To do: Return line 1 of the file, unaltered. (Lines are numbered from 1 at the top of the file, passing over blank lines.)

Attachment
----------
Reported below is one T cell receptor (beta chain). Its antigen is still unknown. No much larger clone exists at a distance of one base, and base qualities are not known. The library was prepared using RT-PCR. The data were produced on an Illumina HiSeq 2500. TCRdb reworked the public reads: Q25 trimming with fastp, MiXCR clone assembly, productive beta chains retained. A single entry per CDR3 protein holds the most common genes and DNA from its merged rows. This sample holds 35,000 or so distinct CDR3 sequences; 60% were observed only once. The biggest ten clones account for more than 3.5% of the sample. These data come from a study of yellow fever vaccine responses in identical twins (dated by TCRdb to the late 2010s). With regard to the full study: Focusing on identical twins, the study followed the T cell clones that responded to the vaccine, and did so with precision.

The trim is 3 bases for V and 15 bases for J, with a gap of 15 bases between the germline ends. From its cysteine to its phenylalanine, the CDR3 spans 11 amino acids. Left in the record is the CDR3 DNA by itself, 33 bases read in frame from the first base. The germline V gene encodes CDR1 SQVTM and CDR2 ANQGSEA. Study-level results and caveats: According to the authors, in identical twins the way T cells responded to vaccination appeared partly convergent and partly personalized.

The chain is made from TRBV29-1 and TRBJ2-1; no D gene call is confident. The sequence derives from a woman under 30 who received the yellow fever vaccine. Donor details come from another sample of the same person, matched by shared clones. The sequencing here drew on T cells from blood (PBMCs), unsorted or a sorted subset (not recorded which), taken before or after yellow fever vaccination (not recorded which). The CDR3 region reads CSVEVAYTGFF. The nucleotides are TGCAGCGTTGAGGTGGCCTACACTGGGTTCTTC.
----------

Reported below is one T cell receptor (beta chain). Its antigen is still unknown. No much larger clone exists at a distance of one base, and base qualities are not known. The library was prepared using RT-PCR. The data were produced on an Illumina HiSeq 2500. TCRdb reworked the public reads: Q25 trimming with fastp, MiXCR clone assembly, productive beta chains retained. A single entry per CDR3 protein holds the most common genes and DNA from its merged rows. This sample holds 35,000 or so distinct CDR3 sequences; 60% were observed only once. The biggest ten clones account for more than 3.5% of the sample. These data come from a study of yellow fever vaccine responses in identical twins (dated by TCRdb to the late 2010s). With regard to the full study: Focusing on identical twins, the study followed the T cell clones that responded to the vaccine, and did so with precision.